score:17

Accepted answer

That's not how React functions, unfortunately. You are trying to use Menux.handleToggle as the callback of the onLeftIconButtonTouchTap prop, right? So when someone clicks the left icon button, you want the Menux component to execute the handleToggle function?

That won't work for two reasons:

  1. When you call Menux.handleToggle, you are not calling it on an instance! Menux is a reference to the class itself. It doesn't have the internal state that you are expecting. Moreover, handleToggle is an instance method. This means it can only be executed on instances of the Menux class.
  2. You may be referencing the Menux class, but as discussed above, that is not the same instance that React creates when you render the <Menux /> element.

It's really hard to adequately articulate why it's wrong, it's just fundamentally wrong on a few levels hehe. Long story short: you just cannot call the function of a class like that and expect it to change an instance of that class that is not being specified.


Let's move past that. Now, there's a convoluted way of getting your code to work in the way you've written it, but I think it's better to help you understand a more idiomatic way of doing it. That is to say, a more "React way" of getting done what you want.

We want to "Lift the State Up". This concept is this article: https://facebook.github.io/react/docs/lifting-state-up.html

I highly recommend reading that article.

Why do we "lift state up?" Well in React, child nodes don't communicate with each other. Only children and parents communicate with each other. In fact, parents communicate by providing data and functions, children communicate only by calling the functions parents give them.

Imagine you're a kid, one of 5 siblings. You each have a cell phone, but you don't know the phone numbers of your siblings. You only have your parents phone number. But you need to convey some information to some of your siblings. What do you do? You call your parents phone number, relay them the information, and the parents will call your siblings and relay the data to them.

That's how React works.

So how do we apply this to your situation? Instead of the Menu determining itself when it's open, let's have the parent tell the Menu when it's open. This way, the parent can give both the Menux component and the AppBar component a function that they can use to say "Hey mom, can you close the menu?"

We will lift the state from the Menux component to the App component.

class App extends React.Component {
     constructor(props) {
    super(props);
    this.state = {
       openmenu: false
    }
  }
  handleClose = () => this.setState({openmenu: false});
  handleToggle = () => this.setState({openmenu: !this.state.openmenu});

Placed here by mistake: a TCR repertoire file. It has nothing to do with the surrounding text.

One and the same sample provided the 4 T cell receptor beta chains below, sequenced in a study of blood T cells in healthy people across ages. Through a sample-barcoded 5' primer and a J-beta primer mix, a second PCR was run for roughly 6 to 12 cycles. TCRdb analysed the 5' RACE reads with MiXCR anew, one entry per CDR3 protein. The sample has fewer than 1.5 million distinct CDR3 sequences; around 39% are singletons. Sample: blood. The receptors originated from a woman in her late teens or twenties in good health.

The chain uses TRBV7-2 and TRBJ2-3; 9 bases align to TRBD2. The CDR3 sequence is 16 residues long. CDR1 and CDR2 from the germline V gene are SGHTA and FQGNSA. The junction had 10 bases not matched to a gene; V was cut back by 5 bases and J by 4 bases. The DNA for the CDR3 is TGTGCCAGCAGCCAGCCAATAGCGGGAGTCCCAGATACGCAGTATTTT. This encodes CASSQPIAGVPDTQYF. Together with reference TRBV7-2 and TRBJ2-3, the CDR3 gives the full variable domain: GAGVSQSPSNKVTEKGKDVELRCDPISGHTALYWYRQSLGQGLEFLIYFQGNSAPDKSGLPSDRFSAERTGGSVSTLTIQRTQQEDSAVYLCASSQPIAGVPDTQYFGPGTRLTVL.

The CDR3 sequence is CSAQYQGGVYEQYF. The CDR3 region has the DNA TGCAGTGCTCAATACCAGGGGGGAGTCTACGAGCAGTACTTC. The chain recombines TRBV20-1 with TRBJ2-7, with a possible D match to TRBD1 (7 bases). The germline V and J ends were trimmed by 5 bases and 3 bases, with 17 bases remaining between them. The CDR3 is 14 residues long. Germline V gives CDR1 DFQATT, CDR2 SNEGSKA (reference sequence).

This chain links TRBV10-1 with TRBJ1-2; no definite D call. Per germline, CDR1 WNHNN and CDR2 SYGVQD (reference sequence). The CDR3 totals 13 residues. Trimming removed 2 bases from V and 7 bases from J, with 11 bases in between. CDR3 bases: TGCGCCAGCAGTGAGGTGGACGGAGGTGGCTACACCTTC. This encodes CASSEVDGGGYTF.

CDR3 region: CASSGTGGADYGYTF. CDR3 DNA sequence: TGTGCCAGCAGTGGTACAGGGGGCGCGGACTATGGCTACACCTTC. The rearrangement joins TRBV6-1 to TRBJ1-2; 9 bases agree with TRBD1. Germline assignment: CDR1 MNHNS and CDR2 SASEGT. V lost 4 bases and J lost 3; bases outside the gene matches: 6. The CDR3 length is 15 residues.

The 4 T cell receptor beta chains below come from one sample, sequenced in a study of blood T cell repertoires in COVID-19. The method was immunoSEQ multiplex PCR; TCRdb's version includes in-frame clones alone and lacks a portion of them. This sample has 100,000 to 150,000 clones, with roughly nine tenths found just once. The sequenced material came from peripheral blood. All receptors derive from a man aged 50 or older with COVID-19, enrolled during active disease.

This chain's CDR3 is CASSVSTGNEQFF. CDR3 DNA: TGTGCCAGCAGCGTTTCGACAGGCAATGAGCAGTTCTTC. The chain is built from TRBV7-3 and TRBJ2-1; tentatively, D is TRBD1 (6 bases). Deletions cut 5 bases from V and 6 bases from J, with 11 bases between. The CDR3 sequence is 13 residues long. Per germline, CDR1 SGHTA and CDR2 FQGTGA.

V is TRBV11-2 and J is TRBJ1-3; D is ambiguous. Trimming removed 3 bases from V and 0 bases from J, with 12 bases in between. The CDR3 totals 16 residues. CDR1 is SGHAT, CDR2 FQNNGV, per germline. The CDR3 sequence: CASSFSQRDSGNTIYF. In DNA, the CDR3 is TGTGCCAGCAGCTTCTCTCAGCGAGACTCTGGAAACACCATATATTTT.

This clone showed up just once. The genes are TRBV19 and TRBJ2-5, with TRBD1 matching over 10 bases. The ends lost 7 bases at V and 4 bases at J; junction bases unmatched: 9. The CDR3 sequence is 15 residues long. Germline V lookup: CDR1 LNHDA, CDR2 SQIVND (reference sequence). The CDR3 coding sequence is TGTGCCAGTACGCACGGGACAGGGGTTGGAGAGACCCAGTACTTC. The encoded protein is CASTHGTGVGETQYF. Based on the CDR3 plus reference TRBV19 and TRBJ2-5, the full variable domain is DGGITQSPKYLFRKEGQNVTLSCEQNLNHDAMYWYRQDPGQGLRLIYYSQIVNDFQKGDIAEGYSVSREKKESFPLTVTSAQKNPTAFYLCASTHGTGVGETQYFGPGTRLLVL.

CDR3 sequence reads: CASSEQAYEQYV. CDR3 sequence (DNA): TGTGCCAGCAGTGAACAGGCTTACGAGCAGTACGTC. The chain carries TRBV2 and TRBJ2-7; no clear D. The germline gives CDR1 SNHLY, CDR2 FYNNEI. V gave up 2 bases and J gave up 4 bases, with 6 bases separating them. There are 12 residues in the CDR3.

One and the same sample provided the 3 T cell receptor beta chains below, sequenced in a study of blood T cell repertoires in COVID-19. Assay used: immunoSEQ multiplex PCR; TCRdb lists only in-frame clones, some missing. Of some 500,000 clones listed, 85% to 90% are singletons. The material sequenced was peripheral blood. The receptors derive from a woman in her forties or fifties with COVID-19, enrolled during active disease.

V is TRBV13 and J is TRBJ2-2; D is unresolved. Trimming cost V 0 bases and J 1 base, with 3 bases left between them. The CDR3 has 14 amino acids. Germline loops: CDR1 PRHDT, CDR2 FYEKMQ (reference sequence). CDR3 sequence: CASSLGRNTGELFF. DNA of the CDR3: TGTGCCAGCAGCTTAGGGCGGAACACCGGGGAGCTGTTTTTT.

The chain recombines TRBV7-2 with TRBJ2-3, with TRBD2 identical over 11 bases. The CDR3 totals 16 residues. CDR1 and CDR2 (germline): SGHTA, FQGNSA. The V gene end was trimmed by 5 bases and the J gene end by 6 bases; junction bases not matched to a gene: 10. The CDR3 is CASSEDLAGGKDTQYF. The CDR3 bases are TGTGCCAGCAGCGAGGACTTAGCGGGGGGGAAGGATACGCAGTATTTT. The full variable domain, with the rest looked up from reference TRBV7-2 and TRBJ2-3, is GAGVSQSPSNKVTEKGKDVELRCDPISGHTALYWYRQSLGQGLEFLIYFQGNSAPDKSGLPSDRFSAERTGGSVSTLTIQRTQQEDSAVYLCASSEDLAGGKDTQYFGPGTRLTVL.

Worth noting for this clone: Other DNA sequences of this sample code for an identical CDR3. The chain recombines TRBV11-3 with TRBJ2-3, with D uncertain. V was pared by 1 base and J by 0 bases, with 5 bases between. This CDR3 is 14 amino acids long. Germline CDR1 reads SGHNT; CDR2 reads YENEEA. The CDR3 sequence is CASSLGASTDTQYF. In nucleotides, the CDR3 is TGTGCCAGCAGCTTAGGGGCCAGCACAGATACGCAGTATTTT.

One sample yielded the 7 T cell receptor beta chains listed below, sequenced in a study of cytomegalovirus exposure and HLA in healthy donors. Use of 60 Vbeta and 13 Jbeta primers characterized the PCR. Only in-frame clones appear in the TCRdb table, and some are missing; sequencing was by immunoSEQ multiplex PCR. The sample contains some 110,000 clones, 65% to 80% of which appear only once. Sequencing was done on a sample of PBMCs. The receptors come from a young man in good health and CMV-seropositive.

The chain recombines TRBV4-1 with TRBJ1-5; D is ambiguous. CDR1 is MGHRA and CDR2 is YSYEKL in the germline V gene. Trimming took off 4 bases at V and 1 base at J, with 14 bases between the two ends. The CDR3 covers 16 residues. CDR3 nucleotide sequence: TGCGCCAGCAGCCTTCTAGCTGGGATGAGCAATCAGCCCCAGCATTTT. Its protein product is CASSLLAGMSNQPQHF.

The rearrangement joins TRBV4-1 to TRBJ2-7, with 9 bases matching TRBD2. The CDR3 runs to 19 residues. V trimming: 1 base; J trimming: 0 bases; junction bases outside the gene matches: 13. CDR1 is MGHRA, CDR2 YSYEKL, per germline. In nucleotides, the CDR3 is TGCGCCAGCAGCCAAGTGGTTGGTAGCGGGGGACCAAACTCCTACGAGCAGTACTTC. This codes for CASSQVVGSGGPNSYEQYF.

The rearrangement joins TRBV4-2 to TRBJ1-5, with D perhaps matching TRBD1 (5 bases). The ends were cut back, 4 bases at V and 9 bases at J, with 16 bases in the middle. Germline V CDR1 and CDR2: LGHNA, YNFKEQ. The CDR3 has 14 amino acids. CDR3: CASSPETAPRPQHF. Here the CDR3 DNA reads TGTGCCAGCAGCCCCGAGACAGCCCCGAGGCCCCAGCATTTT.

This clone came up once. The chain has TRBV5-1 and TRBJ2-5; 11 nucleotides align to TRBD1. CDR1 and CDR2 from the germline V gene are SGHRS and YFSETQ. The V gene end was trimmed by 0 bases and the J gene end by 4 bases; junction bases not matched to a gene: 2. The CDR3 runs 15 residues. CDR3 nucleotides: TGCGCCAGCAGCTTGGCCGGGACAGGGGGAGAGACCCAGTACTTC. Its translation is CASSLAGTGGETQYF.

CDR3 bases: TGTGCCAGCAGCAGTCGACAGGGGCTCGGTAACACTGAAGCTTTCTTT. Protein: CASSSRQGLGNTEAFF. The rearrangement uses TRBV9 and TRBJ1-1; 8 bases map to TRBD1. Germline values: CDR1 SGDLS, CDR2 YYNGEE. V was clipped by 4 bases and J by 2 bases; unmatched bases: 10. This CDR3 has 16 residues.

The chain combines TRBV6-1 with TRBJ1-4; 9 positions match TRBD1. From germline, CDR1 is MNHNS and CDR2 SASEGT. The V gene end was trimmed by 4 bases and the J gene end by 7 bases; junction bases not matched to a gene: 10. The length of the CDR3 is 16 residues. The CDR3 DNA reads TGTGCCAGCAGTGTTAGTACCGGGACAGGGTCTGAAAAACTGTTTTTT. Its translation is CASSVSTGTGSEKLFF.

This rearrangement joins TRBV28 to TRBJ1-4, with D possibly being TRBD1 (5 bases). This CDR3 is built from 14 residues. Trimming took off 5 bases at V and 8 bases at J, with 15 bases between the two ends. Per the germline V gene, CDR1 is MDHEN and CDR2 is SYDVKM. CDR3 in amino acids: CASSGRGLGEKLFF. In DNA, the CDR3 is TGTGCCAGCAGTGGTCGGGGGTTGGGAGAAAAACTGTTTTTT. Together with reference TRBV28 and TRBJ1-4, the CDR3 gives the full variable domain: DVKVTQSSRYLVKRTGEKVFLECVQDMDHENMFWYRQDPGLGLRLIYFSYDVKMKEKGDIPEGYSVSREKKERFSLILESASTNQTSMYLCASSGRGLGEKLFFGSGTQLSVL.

render() {
    return (
<div>
         <AppBar
    title="Aqui empezara todo"
    onLeftIconButtonTouchTap = {this.handleToggle}
  />
     <Menux openmenu={this.state.openmenu} handleToggle={this.handleToggle} handleClose={this.handleClose} />
</div>
        );
    }

}

Ah ha! Now our App determines when the menu is closed and when it's not. It is the single source of truth! But, it provides AppBar and Menux with some functions that they can call if they want to change the state in the parent. So how will Menux change?

export default class Menux extends React.Component {

  render() {
    return (
      <div>
        <RaisedButton
          label="Toggle Drawer"
          ref="menu"
          onTouchTap={this.props.handleToggle}/>
        <Drawer width={200} openSecondary={false} open={this.props.openmenu} >
          <AppBar title="menu"
                   onLeftIconButtonTouchTap = {this.props.handleClose}
          />
            <MenuItem onTouchTap={this.props.handleClose}>Mi perfil</MenuItem>
            <MenuItem onTouchTap={this.props.handleClose}>Mis usuarios</MenuItem>
            <MenuItem onTouchTap={this.props.handleClose}>Mis unidades</MenuItem>
        </Drawer>
      </div>
    );
  }

It uses the functions that the parent passed it in order to set the state in the parent. A nice, easy, reusable component!

This is the React way of doing things. Parent-child only communication, state and functions passed down to children, children call those functions to change state higher up in the tree. Beautiful!


"But, but, but...I really don't want to do things the React way!"

Fiiiiine. Thankfully, someone else answered (so I don't have to :]) with a very simple way to accomplish what you want to do, without having to restructure your application to ahem a more idiomatic way.

score:0

Found here: https://medium.com/@nugen/react-hooks-calling-child-component-function-from-parent-component-4ea249d00740

import React, { forwardRef, useRef, useImperativeHandle } from 'react';
export default function ParentFunction() {
    const childRef = useRef();
    return (
        <div className="container">
            <div>
                Parent Component
            </div>
            <button
                onClick={() => { childRef.current.showAlert() }}
            >
            Call Function
            </button>
            <Child ref={childRef}/>
        </div>
    )
}
const Child = forwardRef((props, ref) => {
    useImperativeHandle(
        ref,
        () => ({
            showAlert() {
                alert("Child Function Called")
            }
        }),
    )
    return (
       <div>Child Component</div>
    )
})

score:0

For calling a parent event from a child, I used this solution https://stackoverflow.com/a/71464748/1770571 and it works properly with me

score:5

Use a ref to keep a reference to the child component, so you can call handleToggle from the parent as you want:

<Menux ref={(menu)=>{this.menu = menu}}/>

Then:

<AppBar
  title="Aqui empezara todo"
  onLeftIconButtonTouchTap = {this.menu.handleToggle}
/>

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